Marine mechanic Brian Durante, left, and Alvin pilot Mike Skowronski stand in Alvin's new personnel sphere before the long process of installing all the equipment that had to fit inside. (Tom Kleindinst, Woods Hole Oceanographic Institution) [ Hide caption ]
From the beginning of 2011 to May 2013, Alvin, the U.S. science community’s only human-occupied submersible dedicated to deep-sea research, underwent a major overhaul and upgrade to greatly enhance its capabilities. In the end, the iconic sub was redesigned and rebuilt, piece by piece, by a one-of-a-kind team of engineers, technicians, and pilots at WHOI.
Alvin pilot Mike Skowronski and marine mechanic Brian Durante describe the installation of equipment into the submersible's 6.5-foot-diameter titanium personnel sphere.
Skowronski: I was an avid sailor since I was young, and I came across an article on [Alvin pilot] Pat Hickey with his more than 600 dives in Alvin, and I said, ‘I can do that.’ I came to WHOI in 2008, joined the Alvin Group, made pilot in 2010, and had 22 dives before the sub went in for the upgrade.
Durante: I was an auto mechanic and was an air crewman in the Navy. When I got out, I went to The Landing School of Boat Building and Design in Maine. I love working on boats. I was lucky and got a job here, working as a marine mechanic.
Skowronski: As an Alvin pilot, I had a feeling for the equipment we wanted to put into the sphere and how much room it would take up. The ideal, of course, would be to put everything into the sphere in one piece, but everything had to fit through that 19-inch hatch hole.
Durante: The floor went in first, in three separate pieces. Everything came in in pieces and in sequence. Because once something was in, we couldn’t get to it again from the outside. I can tell you, the sphere got small in a hurry. When the wiring harness went in, 100 pounds of wires were dropped in. The sphere looked like the creature from the movie Alien had just run through it with wires hanging and branching out like a spider everywhere. We started calling it the cerebral cortex.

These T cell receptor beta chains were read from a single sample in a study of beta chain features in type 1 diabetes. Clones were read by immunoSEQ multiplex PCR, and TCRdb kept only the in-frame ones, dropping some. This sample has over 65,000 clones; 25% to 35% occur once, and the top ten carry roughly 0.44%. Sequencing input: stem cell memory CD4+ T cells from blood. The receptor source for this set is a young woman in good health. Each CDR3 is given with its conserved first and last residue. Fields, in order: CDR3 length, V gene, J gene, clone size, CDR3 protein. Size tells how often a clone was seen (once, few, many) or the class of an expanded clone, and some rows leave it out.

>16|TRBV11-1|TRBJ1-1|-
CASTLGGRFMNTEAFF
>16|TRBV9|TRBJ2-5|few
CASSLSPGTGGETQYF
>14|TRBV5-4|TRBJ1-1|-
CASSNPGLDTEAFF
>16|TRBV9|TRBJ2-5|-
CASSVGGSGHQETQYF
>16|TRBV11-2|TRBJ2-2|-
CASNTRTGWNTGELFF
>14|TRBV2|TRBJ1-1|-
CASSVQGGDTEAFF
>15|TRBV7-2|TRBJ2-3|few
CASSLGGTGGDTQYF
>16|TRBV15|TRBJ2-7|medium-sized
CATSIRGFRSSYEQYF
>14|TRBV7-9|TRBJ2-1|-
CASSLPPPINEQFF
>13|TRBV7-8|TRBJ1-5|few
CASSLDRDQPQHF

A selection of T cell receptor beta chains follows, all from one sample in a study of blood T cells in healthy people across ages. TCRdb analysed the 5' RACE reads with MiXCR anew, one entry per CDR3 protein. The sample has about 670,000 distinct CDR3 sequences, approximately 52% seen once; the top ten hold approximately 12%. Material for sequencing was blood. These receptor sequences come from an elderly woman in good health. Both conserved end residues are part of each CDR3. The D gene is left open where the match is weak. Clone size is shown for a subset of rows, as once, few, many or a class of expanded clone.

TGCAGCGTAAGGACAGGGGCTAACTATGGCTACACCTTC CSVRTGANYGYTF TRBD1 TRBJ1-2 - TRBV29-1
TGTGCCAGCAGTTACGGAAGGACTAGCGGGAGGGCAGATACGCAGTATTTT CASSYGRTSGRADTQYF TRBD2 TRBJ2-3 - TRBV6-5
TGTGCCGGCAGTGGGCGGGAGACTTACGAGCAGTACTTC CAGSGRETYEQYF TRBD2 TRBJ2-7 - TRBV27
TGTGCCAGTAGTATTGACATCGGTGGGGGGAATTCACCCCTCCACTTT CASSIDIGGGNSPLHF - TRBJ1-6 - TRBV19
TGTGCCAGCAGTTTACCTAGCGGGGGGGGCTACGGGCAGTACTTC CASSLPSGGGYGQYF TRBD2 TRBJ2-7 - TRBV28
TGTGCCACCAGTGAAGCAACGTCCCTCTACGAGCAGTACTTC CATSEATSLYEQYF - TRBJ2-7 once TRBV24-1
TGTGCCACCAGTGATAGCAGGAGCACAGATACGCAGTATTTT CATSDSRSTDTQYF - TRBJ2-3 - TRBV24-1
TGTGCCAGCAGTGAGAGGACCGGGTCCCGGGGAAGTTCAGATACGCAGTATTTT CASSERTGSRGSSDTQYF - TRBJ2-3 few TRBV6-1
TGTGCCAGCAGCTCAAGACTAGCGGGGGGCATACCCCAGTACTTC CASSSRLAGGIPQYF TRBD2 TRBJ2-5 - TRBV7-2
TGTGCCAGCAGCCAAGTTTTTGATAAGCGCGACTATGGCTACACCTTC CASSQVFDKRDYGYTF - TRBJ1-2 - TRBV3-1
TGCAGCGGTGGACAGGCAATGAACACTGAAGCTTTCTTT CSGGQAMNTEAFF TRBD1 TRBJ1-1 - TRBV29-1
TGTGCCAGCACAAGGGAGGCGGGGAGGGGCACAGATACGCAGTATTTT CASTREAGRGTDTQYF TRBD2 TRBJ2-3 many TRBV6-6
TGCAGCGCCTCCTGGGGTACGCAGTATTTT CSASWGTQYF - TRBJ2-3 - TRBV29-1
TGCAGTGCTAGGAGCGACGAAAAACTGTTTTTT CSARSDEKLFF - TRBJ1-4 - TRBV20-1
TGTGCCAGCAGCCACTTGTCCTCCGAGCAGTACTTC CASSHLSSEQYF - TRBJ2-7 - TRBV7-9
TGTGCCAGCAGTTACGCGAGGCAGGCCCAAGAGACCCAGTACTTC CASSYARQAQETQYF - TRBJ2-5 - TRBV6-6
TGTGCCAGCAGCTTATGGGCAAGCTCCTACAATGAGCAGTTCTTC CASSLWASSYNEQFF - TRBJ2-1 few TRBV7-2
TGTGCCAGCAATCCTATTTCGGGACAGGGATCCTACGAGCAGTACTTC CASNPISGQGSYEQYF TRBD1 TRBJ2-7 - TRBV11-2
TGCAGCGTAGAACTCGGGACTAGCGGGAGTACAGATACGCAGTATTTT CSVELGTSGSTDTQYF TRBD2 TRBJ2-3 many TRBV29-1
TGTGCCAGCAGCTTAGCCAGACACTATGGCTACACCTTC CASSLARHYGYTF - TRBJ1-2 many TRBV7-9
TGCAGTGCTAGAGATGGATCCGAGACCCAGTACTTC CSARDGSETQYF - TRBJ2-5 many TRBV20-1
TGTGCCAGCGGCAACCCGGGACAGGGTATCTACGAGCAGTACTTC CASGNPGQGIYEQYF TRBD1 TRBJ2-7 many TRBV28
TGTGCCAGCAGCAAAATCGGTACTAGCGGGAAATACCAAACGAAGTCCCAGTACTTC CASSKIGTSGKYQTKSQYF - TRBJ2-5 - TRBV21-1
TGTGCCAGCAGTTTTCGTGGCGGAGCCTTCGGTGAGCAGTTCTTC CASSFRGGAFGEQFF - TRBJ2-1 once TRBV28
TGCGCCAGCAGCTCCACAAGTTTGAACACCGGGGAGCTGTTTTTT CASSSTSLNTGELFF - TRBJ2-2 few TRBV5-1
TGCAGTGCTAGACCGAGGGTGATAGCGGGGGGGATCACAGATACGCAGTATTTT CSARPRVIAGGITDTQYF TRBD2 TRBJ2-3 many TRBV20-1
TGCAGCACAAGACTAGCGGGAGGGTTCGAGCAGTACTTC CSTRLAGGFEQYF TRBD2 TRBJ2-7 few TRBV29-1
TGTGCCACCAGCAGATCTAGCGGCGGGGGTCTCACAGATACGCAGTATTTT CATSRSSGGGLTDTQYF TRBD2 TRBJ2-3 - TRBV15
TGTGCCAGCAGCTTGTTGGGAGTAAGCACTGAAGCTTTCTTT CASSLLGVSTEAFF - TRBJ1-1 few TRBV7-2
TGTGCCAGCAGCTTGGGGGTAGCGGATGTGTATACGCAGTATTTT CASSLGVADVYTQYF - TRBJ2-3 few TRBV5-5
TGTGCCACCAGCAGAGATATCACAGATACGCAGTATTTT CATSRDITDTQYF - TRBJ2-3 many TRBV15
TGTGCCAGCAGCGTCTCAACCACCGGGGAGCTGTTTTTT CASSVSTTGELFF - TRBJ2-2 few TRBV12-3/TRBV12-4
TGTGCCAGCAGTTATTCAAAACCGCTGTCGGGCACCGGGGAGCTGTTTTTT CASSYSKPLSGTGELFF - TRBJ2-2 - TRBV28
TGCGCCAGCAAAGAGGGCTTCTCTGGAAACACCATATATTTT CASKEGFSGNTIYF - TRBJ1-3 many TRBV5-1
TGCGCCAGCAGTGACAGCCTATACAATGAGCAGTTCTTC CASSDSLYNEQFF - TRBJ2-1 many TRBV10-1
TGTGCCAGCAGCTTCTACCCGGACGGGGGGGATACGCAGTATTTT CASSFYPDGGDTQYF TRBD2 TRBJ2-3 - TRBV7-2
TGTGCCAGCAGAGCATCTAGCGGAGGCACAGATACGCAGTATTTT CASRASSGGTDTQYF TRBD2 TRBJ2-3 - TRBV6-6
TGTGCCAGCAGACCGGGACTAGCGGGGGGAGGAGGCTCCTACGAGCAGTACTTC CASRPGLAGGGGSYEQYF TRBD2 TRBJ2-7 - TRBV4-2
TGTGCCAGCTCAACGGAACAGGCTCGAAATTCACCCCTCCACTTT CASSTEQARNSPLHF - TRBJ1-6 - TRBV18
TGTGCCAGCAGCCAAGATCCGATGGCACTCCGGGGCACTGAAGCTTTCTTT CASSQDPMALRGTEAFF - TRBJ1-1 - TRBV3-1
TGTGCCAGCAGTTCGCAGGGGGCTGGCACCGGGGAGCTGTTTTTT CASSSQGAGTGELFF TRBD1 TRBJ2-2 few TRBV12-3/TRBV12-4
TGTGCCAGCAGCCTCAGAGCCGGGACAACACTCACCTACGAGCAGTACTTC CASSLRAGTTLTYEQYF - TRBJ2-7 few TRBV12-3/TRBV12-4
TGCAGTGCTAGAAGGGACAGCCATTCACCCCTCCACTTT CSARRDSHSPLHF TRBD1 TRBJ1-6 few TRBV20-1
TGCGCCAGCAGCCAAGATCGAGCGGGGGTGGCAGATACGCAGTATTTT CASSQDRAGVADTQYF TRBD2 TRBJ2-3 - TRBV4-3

Skowronski: In our heads, everything looked like it would fit. But in the sphere … We had drawings and fabricated a mockup sphere to test whether everything would fit. But the mockup will only get you so close.
Durante: Once we started putting in pieces of the structure, it was, ‘That’s crooked’ and ‘This won’t fit.’ It’s a lot harder working inside a sphere than a square box. You really have no reference points to start with. There is no left or right until you make them. That’s the challenge.
Skowronski: As we installed, we modified and adapted components. We had a summer intern, Logan Driscoll, who was doing CAD drawings on the sub’s interior. We’d run into a problem and go to Logan and say, ‘See what you can come up with on the computer,’ and he’d come back, and say, ‘Yes, that’ll work,’ or ‘Adjust this.’
Durante: Or sometimes, the computer model said it won’t fit, but we found a way. I did a lot of 12-hour days in that sphere. You tried not to go in and out to minimize any possible damage. We had a toolkit that stayed in the sphere. My social life went from 90 miles per hour to zero over the past two years.
Skowronski : By the time Alvin was finally finished, we were glad it was leaving. And also sad it was leaving. We had post-partum depression. It took a significant part of our lives.
Durante: We’re proud of what we accomplished. There is no other sphere like it in the world.
Alvin is owned by the U.S. Navy and operated by WHOI. The current upgrade was funded largely by the National Science Foundation, with additional support from private donations to WHOI.